The 10 Downing Street reference article from the English Wikipedia on 24-Jul-2004
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10 Downing Street

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10 Downing Street (commonly known as Number 10), is the most famous London street address. It is the official residence of the First Lord of the Treasury, who since the beginning of the twentieth century has always been the British Prime Minister.

Prime Minister Tony Blair and U.S. Vice President Dick Cheney stand in front of the main door to Number 10Enlarge

Prime Minister Tony Blair and U.S. Vice President Dick Cheney stand in front of the main door to Number 10

Overview

The building is not officially the residence of the Prime Minister, but instead of an office called the First Lord of the Treasury, as the brass on the entrance door makes clear. However the office has almost invariably been held by the person who is Prime Minister, hence the fact that the Prime Minister almost always officially lives there. The last Prime Minister not also to be First Lord of the Treasury was Lord Salisbury, prime minister at the very beginning of the twentieth century (as a result he did not live at Number 10).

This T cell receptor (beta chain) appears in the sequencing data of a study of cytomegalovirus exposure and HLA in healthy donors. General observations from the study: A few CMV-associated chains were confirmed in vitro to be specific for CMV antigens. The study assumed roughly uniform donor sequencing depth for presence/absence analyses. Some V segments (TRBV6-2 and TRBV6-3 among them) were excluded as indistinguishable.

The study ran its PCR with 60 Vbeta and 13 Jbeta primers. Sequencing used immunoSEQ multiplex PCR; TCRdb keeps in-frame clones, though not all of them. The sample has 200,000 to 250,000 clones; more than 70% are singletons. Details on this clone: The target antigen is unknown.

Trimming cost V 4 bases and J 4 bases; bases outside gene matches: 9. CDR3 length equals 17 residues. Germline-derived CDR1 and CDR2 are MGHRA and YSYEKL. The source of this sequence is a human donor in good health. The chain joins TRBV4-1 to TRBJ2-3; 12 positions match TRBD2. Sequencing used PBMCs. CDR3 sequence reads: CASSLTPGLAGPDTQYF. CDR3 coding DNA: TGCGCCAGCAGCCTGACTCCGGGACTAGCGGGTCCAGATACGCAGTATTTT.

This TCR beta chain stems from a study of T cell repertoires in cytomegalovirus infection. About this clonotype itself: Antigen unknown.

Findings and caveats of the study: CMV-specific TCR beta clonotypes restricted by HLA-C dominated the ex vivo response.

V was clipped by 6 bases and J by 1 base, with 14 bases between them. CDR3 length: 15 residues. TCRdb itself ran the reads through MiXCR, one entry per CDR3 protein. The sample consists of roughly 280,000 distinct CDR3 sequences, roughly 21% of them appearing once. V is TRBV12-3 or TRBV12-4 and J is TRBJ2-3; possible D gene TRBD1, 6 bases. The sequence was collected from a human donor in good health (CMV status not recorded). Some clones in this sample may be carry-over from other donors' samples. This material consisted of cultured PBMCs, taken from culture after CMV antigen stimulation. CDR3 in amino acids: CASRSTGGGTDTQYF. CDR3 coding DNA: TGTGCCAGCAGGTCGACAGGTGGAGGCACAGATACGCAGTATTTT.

Many Prime Ministers did not actually live in Number 10, but merely had the address as an official residence. Some 19th and 20th century prime ministers owned larger and more impressive townhouses with servants and in reality lived in them. Prime Ministers who were not also First Lord of the Treasury were not entitled to live in Number 10. Some prime ministers, notably in the 1950s and again in the 1990s lived in Admiralty House (London) while Number 10 was undergoing rebuilding work or in the 1990s, following an IRA mortar attack. Other modern prime ministers, notably James Callaghan (1976-79) lived in his own private home, but maintained the pretence of living there for security and privacy reasons, while secretly exiting by a side door to return to his 'private' home. Tony Blair lives in the Chancellor of the Exchequer's apartment in Number 11, because the apartment there is larger and so more suitable for his family. (Chancellor Gordon Brown lives in the Prime Minister's apartment in Number 10.)